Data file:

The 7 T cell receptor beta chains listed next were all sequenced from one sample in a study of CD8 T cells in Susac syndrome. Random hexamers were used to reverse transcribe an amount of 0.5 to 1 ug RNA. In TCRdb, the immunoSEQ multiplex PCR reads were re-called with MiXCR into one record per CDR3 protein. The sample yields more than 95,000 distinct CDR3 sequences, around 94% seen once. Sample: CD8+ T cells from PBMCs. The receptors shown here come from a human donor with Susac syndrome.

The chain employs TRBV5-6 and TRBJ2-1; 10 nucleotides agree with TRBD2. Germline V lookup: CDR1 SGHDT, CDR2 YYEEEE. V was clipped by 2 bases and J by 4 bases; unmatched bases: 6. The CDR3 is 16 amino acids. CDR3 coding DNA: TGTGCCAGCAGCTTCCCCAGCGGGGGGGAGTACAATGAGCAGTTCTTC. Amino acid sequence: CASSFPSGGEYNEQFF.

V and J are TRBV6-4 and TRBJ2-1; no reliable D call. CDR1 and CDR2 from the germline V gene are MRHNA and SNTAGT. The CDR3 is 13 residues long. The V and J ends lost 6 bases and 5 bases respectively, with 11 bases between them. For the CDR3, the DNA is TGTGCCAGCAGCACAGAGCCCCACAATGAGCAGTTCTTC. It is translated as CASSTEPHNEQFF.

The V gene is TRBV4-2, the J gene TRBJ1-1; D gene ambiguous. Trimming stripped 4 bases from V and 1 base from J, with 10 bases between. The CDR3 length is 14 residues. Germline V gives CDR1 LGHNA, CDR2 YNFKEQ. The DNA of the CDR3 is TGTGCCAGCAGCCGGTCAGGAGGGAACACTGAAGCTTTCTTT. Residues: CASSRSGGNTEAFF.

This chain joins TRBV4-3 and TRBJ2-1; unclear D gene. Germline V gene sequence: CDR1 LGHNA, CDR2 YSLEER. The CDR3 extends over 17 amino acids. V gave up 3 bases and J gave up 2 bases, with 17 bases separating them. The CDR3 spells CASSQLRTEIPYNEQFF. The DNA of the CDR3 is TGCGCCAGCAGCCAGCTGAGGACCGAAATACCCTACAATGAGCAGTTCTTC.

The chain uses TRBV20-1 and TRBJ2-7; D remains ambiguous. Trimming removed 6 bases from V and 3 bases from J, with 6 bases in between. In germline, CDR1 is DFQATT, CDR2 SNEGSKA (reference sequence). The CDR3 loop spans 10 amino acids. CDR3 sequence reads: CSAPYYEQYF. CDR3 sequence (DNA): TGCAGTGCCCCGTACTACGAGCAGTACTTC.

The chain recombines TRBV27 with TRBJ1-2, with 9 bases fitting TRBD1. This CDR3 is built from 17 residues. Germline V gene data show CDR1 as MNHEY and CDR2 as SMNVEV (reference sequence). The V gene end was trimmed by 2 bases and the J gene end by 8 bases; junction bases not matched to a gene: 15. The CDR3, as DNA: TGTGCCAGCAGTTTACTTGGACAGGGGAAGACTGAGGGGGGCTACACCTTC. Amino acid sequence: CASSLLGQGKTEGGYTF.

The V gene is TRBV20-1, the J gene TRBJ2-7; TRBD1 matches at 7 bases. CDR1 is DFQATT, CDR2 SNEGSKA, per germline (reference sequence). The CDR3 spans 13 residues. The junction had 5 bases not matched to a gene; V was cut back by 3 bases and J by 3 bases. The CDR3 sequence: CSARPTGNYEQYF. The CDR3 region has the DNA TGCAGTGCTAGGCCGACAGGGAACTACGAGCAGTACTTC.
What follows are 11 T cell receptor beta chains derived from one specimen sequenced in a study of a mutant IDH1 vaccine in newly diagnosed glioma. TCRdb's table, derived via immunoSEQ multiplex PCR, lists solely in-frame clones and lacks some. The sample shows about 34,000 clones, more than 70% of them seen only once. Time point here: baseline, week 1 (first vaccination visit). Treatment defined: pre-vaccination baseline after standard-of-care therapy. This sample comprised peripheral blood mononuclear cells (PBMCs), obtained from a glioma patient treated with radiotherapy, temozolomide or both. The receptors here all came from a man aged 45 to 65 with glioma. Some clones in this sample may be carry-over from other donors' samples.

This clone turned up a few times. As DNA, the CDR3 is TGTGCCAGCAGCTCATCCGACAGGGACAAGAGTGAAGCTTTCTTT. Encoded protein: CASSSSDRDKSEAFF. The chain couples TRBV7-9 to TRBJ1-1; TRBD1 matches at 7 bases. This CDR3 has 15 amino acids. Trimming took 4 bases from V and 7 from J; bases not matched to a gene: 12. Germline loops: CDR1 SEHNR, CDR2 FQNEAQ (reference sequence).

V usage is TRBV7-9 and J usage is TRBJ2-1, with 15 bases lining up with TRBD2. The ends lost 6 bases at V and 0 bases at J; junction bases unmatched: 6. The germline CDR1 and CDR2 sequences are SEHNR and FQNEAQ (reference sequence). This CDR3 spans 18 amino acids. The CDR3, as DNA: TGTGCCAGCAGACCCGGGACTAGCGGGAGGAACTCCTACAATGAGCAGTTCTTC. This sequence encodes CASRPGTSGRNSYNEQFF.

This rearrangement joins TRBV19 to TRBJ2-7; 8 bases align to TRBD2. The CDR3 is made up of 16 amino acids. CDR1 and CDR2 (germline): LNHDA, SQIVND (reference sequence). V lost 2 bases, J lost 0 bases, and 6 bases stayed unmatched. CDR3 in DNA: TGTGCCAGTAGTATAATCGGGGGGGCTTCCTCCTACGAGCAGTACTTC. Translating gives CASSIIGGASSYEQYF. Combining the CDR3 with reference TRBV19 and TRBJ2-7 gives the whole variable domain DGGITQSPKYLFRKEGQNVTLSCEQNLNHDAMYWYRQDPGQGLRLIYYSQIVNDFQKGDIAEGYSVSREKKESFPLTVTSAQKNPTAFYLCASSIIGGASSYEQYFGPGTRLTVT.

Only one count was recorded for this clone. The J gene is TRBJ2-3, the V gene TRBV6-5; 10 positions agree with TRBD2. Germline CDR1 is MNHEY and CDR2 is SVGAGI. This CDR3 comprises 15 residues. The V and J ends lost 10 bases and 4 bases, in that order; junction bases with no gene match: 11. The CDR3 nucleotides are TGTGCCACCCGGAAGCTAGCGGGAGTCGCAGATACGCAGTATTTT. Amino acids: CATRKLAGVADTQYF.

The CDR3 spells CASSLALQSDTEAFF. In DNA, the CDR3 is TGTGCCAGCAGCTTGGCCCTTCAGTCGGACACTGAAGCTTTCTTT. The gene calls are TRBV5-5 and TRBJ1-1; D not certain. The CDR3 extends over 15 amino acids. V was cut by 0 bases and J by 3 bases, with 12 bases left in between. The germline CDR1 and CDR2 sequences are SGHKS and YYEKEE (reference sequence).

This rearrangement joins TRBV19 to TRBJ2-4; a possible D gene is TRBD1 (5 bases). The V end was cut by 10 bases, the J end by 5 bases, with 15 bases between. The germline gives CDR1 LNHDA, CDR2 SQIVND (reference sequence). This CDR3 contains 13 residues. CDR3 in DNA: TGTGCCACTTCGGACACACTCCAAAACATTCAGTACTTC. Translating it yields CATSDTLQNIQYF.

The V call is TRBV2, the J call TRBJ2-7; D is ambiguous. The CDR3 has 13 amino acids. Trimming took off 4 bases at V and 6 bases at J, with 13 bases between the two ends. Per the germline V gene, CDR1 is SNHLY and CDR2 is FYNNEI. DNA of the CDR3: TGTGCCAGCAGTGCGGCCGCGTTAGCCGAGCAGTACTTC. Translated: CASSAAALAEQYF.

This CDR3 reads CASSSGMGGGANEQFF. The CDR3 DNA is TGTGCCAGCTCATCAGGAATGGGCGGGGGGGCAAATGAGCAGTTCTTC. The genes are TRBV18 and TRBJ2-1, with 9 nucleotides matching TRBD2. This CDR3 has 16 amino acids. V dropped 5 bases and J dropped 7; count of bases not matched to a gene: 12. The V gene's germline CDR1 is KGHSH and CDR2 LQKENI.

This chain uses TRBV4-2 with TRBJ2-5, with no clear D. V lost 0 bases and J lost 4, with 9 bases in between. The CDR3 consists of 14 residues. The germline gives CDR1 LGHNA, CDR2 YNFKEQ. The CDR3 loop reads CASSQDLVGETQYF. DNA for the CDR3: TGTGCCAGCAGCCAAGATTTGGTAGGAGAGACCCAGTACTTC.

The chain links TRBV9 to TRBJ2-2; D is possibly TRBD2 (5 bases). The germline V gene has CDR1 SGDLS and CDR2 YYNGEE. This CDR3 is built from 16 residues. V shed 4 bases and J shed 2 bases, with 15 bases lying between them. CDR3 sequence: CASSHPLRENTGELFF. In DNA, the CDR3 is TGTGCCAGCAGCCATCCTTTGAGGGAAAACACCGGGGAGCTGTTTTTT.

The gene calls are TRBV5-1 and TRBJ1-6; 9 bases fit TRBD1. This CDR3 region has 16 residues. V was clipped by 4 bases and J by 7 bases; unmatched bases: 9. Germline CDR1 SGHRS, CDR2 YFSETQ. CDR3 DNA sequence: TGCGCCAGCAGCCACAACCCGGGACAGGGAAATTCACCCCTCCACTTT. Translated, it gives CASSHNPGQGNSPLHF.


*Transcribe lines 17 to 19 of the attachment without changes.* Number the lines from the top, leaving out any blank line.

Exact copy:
This CDR3 reads CASSSGMGGGANEQFF. The CDR3 DNA is TGTGCCAGCTCATCAGGAATGGGCGGGGGGGCAAATGAGCAGTTCTTC. The genes are TRBV18 and TRBJ2-1, with 9 nucleotides matching TRBD2. This CDR3 has 16 amino acids. V dropped 5 bases and J dropped 7; count of bases not matched to a gene: 12. The V gene's germline CDR1 is KGHSH and CDR2 LQKENI.

This chain uses TRBV4-2 with TRBJ2-5, with no clear D. V lost 0 bases and J lost 4, with 9 bases in between. The CDR3 consists of 14 residues. The germline gives CDR1 LGHNA, CDR2 YNFKEQ. The CDR3 loop reads CASSQDLVGETQYF. DNA for the CDR3: TGTGCCAGCAGCCAAGATTTGGTAGGAGAGACCCAGTACTTC.

The chain links TRBV9 to TRBJ2-2; D is possibly TRBD2 (5 bases). The germline V gene has CDR1 SGDLS and CDR2 YYNGEE. This CDR3 is built from 16 residues. V shed 4 bases and J shed 2 bases, with 15 bases lying between them. CDR3 sequence: CASSHPLRENTGELFF. In DNA, the CDR3 is TGTGCCAGCAGCCATCCTTTGAGGGAAAACACCGGGGAGCTGTTTTTT.